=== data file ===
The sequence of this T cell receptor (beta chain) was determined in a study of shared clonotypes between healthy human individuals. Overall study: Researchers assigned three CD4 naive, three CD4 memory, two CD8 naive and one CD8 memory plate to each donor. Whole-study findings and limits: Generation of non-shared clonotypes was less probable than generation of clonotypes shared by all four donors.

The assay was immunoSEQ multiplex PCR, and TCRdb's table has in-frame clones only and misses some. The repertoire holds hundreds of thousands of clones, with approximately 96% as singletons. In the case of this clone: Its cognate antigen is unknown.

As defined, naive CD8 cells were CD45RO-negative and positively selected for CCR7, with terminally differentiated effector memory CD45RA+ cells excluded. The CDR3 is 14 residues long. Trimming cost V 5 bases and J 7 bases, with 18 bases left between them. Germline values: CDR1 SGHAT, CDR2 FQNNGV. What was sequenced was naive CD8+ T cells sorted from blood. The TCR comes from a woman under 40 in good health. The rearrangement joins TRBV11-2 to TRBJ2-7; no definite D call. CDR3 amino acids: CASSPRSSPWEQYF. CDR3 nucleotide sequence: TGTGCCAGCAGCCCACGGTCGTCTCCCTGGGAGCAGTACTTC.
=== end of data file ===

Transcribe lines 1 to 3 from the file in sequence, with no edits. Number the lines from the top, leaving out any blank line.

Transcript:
The sequence of this T cell receptor (beta chain) was determined in a study of shared clonotypes between healthy human individuals. Overall study: Researchers assigned three CD4 naive, three CD4 memory, two CD8 naive and one CD8 memory plate to each donor. Whole-study findings and limits: Generation of non-shared clonotypes was less probable than generation of clonotypes shared by all four donors.

The assay was immunoSEQ multiplex PCR, and TCRdb's table has in-frame clones only and misses some. The repertoire holds hundreds of thousands of clones, with approximately 96% as singletons. In the case of this clone: Its cognate antigen is unknown.

As defined, naive CD8 cells were CD45RO-negative and positively selected for CCR7, with terminally differentiated effector memory CD45RA+ cells excluded. The CDR3 is 14 residues long. Trimming cost V 5 bases and J 7 bases, with 18 bases left between them. Germline values: CDR1 SGHAT, CDR2 FQNNGV. What was sequenced was naive CD8+ T cells sorted from blood. The TCR comes from a woman under 40 in good health. The rearrangement joins TRBV11-2 to TRBJ2-7; no definite D call. CDR3 amino acids: CASSPRSSPWEQYF. CDR3 nucleotide sequence: TGTGCCAGCAGCCCACGGTCGTCTCCCTGGGAGCAGTACTTC.